— FOR IMMEDIATE RELEASE March 16, 2017 CONTACT:  AARP Media Relations, 202-434-2560, media@aarp.org, @AARP Media Washington, DC – A new AARP survey shows that an overwhelming percentage (84 percent) of American private sector workers “strongly or somewhat agree” that officials should back legislation to enable workers “to save their own money for retirement.” The survey of nearly 4,000 workers aged 18 to 64 included a significant oversampling of African Americans, Latinos/as and Asian Americans.  The survey finds strong backing across all …

— Every month, millions of Pennsylvanians receive their electric utility bill and I would guess that many of us look at the total, maybe grumble a little, then make a payment and go on with our business.  I would also hazard a guess that most consumers don’t know how to read or understand their utility bills, and don’t know exactly what the charges are for or how one could be saving money.  Do you know the difference between ‘supplier’ and ‘distributor’?  …

— As we enter the holiday season, many shoppers are juggling long grocery lists for that big family gathering and long gift lists for their loved ones. For some, this holiday season brings the excitement of shopping, cooking, and gift-wrapping. For others, this holiday season is a precursor to the hefty credit card statement or empty wallet. AARP PA sat down with Mary Bach, Consumer Issues Task Force Chair, to talk about ways to save money this holiday season. AARP: Mary, …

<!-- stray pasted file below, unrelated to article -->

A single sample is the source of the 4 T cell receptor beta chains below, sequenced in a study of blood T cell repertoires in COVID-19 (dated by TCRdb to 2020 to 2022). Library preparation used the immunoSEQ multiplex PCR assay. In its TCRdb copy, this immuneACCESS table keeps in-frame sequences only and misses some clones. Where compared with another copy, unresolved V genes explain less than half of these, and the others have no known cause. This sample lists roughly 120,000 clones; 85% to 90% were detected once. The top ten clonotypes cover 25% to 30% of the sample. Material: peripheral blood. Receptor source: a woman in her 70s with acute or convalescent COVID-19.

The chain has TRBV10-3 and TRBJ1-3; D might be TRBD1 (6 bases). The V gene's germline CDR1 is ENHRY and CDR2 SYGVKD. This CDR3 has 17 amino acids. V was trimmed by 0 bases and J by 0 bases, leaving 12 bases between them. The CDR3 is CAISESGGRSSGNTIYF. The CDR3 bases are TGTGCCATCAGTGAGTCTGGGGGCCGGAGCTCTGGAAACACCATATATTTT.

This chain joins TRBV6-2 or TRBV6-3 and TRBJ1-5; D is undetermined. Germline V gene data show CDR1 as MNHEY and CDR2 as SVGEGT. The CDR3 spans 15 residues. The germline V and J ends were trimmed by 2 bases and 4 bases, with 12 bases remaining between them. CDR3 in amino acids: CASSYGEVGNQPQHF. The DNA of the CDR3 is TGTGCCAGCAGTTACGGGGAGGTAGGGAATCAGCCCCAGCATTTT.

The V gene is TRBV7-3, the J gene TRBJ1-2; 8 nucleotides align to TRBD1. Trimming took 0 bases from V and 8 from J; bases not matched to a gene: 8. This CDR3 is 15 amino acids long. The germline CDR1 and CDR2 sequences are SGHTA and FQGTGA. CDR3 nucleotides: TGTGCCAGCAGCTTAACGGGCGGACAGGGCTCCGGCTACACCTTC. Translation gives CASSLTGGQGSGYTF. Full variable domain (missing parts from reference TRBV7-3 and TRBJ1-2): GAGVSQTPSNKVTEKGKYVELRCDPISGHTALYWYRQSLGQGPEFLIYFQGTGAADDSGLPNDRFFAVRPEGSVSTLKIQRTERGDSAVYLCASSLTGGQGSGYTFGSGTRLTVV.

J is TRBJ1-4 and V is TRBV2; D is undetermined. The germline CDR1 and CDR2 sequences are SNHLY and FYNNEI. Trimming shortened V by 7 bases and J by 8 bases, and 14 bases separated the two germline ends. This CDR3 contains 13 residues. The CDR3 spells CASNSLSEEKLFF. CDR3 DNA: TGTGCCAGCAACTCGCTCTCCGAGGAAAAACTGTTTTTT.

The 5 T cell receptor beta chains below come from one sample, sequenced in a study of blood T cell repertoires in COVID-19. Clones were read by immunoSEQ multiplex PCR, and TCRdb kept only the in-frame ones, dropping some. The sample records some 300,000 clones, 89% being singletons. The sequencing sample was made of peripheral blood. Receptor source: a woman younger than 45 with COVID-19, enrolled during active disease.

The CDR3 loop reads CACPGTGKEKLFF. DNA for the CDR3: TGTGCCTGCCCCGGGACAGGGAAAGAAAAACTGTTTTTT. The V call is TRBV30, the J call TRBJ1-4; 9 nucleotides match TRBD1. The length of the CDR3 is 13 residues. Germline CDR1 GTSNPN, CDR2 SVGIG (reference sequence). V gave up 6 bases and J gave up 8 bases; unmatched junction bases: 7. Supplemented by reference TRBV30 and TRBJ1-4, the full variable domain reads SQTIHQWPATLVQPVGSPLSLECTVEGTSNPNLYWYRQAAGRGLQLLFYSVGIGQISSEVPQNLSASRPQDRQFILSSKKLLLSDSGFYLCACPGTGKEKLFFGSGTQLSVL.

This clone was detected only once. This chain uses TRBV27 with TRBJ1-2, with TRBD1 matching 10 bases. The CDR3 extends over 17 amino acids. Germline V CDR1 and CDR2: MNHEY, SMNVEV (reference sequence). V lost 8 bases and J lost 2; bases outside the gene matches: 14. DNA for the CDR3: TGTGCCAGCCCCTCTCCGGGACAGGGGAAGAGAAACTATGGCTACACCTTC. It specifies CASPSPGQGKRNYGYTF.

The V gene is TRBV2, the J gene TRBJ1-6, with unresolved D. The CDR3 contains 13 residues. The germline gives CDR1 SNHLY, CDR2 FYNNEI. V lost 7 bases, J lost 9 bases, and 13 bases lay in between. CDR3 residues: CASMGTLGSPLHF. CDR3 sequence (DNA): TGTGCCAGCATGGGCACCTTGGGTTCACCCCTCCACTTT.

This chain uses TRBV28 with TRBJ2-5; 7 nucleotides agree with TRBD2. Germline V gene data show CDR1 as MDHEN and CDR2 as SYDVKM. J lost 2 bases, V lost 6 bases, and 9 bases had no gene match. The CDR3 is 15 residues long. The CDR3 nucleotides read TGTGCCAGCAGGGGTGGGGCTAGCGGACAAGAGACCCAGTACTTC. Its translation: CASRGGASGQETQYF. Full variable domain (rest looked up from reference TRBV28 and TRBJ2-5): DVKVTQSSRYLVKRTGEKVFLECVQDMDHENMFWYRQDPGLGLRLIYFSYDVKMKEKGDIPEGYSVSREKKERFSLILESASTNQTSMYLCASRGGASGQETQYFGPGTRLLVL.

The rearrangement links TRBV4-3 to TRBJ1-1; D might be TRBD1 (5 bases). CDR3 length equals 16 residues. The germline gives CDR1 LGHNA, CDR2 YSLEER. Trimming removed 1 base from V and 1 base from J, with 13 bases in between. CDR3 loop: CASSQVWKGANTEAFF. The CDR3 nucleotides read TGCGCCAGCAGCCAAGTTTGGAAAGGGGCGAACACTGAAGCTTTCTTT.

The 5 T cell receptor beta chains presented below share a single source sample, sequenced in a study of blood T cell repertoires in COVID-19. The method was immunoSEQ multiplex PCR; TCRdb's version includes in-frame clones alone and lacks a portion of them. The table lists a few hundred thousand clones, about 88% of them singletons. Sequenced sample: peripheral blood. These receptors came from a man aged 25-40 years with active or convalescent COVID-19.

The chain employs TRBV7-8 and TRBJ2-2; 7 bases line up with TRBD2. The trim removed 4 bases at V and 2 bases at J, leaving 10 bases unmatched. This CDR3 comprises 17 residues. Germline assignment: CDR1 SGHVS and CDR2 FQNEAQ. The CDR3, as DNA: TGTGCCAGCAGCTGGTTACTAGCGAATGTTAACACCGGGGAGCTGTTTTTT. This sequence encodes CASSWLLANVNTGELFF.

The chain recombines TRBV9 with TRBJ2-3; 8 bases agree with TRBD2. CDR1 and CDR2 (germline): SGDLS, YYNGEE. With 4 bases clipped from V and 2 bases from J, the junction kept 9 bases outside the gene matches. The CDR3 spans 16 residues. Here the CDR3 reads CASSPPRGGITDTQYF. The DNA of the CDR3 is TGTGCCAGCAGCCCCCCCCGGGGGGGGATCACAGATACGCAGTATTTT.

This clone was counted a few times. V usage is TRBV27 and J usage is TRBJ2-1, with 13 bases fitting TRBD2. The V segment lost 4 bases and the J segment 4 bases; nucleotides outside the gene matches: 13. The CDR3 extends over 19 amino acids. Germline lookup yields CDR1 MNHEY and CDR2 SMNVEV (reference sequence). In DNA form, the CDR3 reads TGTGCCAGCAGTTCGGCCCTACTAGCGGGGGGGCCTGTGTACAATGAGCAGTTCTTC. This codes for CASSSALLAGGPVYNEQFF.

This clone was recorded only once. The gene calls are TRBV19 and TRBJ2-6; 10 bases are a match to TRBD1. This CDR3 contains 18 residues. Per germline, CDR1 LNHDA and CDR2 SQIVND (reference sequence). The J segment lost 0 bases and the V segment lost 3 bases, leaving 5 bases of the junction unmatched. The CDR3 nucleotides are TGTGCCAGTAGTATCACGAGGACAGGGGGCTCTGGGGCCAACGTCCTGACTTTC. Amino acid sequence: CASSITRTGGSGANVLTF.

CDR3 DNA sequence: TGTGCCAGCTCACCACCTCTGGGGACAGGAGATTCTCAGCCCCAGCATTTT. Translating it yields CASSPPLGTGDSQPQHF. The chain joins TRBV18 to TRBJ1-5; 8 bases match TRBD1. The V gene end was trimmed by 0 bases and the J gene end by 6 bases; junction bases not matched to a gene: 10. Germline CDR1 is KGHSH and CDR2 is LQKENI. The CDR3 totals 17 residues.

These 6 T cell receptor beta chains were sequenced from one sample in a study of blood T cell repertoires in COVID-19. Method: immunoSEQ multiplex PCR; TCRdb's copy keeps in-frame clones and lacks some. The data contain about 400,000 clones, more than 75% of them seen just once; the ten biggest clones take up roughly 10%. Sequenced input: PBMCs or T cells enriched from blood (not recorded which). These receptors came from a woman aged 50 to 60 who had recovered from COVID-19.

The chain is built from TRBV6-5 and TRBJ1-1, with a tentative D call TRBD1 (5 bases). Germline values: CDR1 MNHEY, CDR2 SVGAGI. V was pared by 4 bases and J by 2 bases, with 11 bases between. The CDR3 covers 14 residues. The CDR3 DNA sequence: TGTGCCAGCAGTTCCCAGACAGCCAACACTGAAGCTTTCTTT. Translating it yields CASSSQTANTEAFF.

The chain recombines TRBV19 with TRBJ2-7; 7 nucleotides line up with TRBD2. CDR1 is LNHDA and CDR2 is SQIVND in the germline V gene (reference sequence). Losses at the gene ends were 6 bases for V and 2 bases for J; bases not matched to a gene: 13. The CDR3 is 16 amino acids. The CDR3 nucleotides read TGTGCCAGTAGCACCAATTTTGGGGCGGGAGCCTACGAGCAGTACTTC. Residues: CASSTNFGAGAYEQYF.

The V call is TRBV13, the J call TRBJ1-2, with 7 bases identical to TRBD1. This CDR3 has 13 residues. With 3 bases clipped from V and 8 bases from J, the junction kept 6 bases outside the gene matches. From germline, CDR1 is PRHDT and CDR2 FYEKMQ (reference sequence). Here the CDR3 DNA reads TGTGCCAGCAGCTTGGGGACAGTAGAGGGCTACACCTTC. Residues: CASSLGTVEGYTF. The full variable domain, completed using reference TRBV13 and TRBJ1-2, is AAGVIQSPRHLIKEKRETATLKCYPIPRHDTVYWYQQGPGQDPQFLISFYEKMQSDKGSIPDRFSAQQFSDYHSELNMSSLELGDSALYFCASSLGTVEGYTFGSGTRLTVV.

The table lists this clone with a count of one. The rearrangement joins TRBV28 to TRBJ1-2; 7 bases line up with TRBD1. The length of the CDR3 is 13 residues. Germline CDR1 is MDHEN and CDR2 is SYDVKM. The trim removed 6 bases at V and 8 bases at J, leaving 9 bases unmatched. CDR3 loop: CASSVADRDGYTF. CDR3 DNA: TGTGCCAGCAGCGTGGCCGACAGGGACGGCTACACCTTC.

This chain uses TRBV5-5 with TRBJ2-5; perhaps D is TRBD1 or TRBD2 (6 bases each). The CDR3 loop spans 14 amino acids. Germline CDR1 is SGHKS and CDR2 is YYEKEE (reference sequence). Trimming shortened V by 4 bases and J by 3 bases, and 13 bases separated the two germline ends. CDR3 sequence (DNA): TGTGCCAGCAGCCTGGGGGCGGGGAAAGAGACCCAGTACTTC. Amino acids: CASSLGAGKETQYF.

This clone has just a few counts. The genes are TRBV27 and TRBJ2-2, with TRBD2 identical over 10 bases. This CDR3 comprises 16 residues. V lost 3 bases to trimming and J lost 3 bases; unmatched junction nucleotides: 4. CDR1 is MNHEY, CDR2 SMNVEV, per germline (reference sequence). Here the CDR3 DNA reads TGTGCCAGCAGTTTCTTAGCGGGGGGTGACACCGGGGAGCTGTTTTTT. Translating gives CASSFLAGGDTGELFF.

— At an emergency meeting with its Board of Directors, VI Water and Power Authority (WAPA) Executive Director Hugo Hodge, introduced a plan to take advantage of the dropping cost of propane and other fuels. The plan requested permission to re-institute its former “Hedge Program” with a few modifications. Hodge justified the request saying that “Taking advantage in the drop of propane prices will give ratepayers significant cost savings.” Traditional hedge programs allow a utility to take advantage of price drops …

— Virginia taxpayers can no longer receive state tax refunds by check. Instead, they must take the money by direct bank deposit or on a debit card. Both paper and software versions of state income tax returns will require filers to choose one of the two options. Eliminating paper checks is expected to save about $200,000 in printing and mailing costs this year. Virginians who choose direct deposit should bring a voided check when visiting a tax preparer. Those who choose …